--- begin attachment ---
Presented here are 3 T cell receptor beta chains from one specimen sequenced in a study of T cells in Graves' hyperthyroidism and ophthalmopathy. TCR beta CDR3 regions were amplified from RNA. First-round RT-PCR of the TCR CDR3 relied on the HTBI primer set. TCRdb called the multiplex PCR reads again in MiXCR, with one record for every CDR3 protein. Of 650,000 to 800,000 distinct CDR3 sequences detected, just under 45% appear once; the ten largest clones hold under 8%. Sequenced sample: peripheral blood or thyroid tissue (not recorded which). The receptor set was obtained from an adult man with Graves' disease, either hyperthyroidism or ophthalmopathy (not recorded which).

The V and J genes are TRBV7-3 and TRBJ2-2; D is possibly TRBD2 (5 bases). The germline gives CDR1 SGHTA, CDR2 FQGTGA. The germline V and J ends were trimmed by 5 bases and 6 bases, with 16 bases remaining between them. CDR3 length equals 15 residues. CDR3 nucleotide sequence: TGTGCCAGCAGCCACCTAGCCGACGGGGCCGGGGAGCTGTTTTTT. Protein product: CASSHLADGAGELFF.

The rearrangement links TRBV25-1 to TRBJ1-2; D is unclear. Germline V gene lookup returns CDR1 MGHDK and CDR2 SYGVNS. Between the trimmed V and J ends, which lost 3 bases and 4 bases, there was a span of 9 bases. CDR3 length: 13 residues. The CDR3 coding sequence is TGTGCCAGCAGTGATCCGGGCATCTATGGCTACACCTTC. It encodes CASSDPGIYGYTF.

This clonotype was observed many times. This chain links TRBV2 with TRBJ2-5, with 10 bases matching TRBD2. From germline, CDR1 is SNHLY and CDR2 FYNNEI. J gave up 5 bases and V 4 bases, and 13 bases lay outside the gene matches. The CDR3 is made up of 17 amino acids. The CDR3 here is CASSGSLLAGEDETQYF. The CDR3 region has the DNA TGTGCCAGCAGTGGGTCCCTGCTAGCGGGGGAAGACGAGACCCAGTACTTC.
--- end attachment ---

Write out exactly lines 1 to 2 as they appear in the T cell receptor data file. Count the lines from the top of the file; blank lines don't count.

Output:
Presented here are 3 T cell receptor beta chains from one specimen sequenced in a study of T cells in Graves' hyperthyroidism and ophthalmopathy. TCR beta CDR3 regions were amplified from RNA. First-round RT-PCR of the TCR CDR3 relied on the HTBI primer set. TCRdb called the multiplex PCR reads again in MiXCR, with one record for every CDR3 protein. Of 650,000 to 800,000 distinct CDR3 sequences detected, just under 45% appear once; the ten largest clones hold under 8%. Sequenced sample: peripheral blood or thyroid tissue (not recorded which). The receptor set was obtained from an adult man with Graves' disease, either hyperthyroidism or ophthalmopathy (not recorded which).

The V and J genes are TRBV7-3 and TRBJ2-2; D is possibly TRBD2 (5 bases). The germline gives CDR1 SGHTA, CDR2 FQGTGA. The germline V and J ends were trimmed by 5 bases and 6 bases, with 16 bases remaining between them. CDR3 length equals 15 residues. CDR3 nucleotide sequence: TGTGCCAGCAGCCACCTAGCCGACGGGGCCGGGGAGCTGTTTTTT. Protein product: CASSHLADGAGELFF.